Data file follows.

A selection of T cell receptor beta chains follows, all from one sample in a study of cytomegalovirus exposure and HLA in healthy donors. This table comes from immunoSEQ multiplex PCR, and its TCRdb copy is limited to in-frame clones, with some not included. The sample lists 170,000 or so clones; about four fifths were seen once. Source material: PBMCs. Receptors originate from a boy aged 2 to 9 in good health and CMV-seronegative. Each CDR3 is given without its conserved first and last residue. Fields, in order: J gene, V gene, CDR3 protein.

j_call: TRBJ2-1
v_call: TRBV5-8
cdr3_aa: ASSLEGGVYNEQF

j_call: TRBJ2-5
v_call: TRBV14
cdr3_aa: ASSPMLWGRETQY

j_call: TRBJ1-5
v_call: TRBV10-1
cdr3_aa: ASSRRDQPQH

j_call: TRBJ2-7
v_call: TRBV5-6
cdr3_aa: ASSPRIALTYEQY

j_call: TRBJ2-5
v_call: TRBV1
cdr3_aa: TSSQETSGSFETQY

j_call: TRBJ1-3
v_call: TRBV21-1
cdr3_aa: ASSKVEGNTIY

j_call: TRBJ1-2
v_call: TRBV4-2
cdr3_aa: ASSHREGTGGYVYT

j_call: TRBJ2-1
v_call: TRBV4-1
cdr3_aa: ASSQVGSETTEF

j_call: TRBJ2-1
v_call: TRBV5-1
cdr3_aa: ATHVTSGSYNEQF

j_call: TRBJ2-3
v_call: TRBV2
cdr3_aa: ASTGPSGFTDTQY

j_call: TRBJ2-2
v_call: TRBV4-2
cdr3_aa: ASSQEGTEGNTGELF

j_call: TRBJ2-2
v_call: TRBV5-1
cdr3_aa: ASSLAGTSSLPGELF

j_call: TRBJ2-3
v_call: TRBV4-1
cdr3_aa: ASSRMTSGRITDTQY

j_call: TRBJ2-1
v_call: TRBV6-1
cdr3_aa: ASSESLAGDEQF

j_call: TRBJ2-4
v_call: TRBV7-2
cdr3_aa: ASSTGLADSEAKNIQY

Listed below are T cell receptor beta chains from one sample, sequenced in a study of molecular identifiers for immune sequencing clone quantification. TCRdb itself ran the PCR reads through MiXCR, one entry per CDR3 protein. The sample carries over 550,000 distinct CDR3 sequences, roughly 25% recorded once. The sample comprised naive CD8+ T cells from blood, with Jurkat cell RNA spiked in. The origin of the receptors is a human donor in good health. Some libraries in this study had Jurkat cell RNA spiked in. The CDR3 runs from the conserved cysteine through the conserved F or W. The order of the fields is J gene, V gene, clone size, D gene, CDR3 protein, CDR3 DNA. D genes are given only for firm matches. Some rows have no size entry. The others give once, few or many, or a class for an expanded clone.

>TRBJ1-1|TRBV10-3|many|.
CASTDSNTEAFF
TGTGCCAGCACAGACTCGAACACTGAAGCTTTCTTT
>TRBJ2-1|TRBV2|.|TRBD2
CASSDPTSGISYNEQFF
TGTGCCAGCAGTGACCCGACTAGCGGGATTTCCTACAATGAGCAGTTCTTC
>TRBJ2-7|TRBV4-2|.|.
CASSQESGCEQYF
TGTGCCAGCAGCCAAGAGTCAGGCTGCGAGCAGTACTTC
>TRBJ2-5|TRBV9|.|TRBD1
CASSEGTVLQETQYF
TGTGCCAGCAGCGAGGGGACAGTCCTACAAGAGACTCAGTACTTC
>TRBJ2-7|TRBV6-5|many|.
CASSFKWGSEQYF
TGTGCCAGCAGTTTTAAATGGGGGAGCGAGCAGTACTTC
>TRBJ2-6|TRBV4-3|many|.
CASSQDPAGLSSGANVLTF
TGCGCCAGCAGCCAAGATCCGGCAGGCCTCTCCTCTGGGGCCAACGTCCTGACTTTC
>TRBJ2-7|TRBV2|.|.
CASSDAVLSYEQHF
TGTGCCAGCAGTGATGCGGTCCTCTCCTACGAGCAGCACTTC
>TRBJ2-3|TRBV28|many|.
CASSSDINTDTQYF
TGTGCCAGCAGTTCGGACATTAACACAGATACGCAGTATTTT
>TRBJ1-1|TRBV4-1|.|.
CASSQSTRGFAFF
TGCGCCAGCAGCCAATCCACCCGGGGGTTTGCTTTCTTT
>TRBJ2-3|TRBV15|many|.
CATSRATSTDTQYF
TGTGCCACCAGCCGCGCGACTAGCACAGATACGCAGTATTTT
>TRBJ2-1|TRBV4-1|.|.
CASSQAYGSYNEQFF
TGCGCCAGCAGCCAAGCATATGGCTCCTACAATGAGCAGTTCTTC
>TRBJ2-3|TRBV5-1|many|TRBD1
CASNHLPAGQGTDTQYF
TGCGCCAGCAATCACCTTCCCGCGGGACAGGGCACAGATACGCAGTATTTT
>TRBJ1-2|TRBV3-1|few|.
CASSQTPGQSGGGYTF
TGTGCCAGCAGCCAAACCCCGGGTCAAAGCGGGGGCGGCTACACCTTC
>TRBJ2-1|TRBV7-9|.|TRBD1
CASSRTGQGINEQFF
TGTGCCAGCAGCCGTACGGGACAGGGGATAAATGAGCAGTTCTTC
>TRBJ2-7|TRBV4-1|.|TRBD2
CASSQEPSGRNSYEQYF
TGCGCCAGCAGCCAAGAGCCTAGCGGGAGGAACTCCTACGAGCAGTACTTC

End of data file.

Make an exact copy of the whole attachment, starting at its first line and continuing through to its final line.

A selection of T cell receptor beta chains follows, all from one sample in a study of cytomegalovirus exposure and HLA in healthy donors. This table comes from immunoSEQ multiplex PCR, and its TCRdb copy is limited to in-frame clones, with some not included. The sample lists 170,000 or so clones; about four fifths were seen once. Source material: PBMCs. Receptors originate from a boy aged 2 to 9 in good health and CMV-seronegative. Each CDR3 is given without its conserved first and last residue. Fields, in order: J gene, V gene, CDR3 protein.

j_call: TRBJ2-1
v_call: TRBV5-8
cdr3_aa: ASSLEGGVYNEQF

j_call: TRBJ2-5
v_call: TRBV14
cdr3_aa: ASSPMLWGRETQY

j_call: TRBJ1-5
v_call: TRBV10-1
cdr3_aa: ASSRRDQPQH

j_call: TRBJ2-7
v_call: TRBV5-6
cdr3_aa: ASSPRIALTYEQY

j_call: TRBJ2-5
v_call: TRBV1
cdr3_aa: TSSQETSGSFETQY

j_call: TRBJ1-3
v_call: TRBV21-1
cdr3_aa: ASSKVEGNTIY

j_call: TRBJ1-2
v_call: TRBV4-2
cdr3_aa: ASSHREGTGGYVYT

j_call: TRBJ2-1
v_call: TRBV4-1
cdr3_aa: ASSQVGSETTEF

j_call: TRBJ2-1
v_call: TRBV5-1
cdr3_aa: ATHVTSGSYNEQF

j_call: TRBJ2-3
v_call: TRBV2
cdr3_aa: ASTGPSGFTDTQY

j_call: TRBJ2-2
v_call: TRBV4-2
cdr3_aa: ASSQEGTEGNTGELF

j_call: TRBJ2-2
v_call: TRBV5-1
cdr3_aa: ASSLAGTSSLPGELF

j_call: TRBJ2-3
v_call: TRBV4-1
cdr3_aa: ASSRMTSGRITDTQY

j_call: TRBJ2-1
v_call: TRBV6-1
cdr3_aa: ASSESLAGDEQF

j_call: TRBJ2-4
v_call: TRBV7-2
cdr3_aa: ASSTGLADSEAKNIQY

Listed below are T cell receptor beta chains from one sample, sequenced in a study of molecular identifiers for immune sequencing clone quantification. TCRdb itself ran the PCR reads through MiXCR, one entry per CDR3 protein. The sample carries over 550,000 distinct CDR3 sequences, roughly 25% recorded once. The sample comprised naive CD8+ T cells from blood, with Jurkat cell RNA spiked in. The origin of the receptors is a human donor in good health. Some libraries in this study had Jurkat cell RNA spiked in. The CDR3 runs from the conserved cysteine through the conserved F or W. The order of the fields is J gene, V gene, clone size, D gene, CDR3 protein, CDR3 DNA. D genes are given only for firm matches. Some rows have no size entry. The others give once, few or many, or a class for an expanded clone.

>TRBJ1-1|TRBV10-3|many|.
CASTDSNTEAFF
TGTGCCAGCACAGACTCGAACACTGAAGCTTTCTTT
>TRBJ2-1|TRBV2|.|TRBD2
CASSDPTSGISYNEQFF
TGTGCCAGCAGTGACCCGACTAGCGGGATTTCCTACAATGAGCAGTTCTTC
>TRBJ2-7|TRBV4-2|.|.
CASSQESGCEQYF
TGTGCCAGCAGCCAAGAGTCAGGCTGCGAGCAGTACTTC
>TRBJ2-5|TRBV9|.|TRBD1
CASSEGTVLQETQYF
TGTGCCAGCAGCGAGGGGACAGTCCTACAAGAGACTCAGTACTTC
>TRBJ2-7|TRBV6-5|many|.
CASSFKWGSEQYF
TGTGCCAGCAGTTTTAAATGGGGGAGCGAGCAGTACTTC
>TRBJ2-6|TRBV4-3|many|.
CASSQDPAGLSSGANVLTF
TGCGCCAGCAGCCAAGATCCGGCAGGCCTCTCCTCTGGGGCCAACGTCCTGACTTTC
>TRBJ2-7|TRBV2|.|.
CASSDAVLSYEQHF
TGTGCCAGCAGTGATGCGGTCCTCTCCTACGAGCAGCACTTC
>TRBJ2-3|TRBV28|many|.
CASSSDINTDTQYF
TGTGCCAGCAGTTCGGACATTAACACAGATACGCAGTATTTT
>TRBJ1-1|TRBV4-1|.|.
CASSQSTRGFAFF
TGCGCCAGCAGCCAATCCACCCGGGGGTTTGCTTTCTTT
>TRBJ2-3|TRBV15|many|.
CATSRATSTDTQYF
TGTGCCACCAGCCGCGCGACTAGCACAGATACGCAGTATTTT
>TRBJ2-1|TRBV4-1|.|.
CASSQAYGSYNEQFF
TGCGCCAGCAGCCAAGCATATGGCTCCTACAATGAGCAGTTCTTC
>TRBJ2-3|TRBV5-1|many|TRBD1
CASNHLPAGQGTDTQYF
TGCGCCAGCAATCACCTTCCCGCGGGACAGGGCACAGATACGCAGTATTTT
>TRBJ1-2|TRBV3-1|few|.
CASSQTPGQSGGGYTF
TGTGCCAGCAGCCAAACCCCGGGTCAAAGCGGGGGCGGCTACACCTTC
>TRBJ2-1|TRBV7-9|.|TRBD1
CASSRTGQGINEQFF
TGTGCCAGCAGCCGTACGGGACAGGGGATAAATGAGCAGTTCTTC
>TRBJ2-7|TRBV4-1|.|TRBD2
CASSQEPSGRNSYEQYF
TGCGCCAGCAGCCAAGAGCCTAGCGGGAGGAACTCCTACGAGCAGTACTTC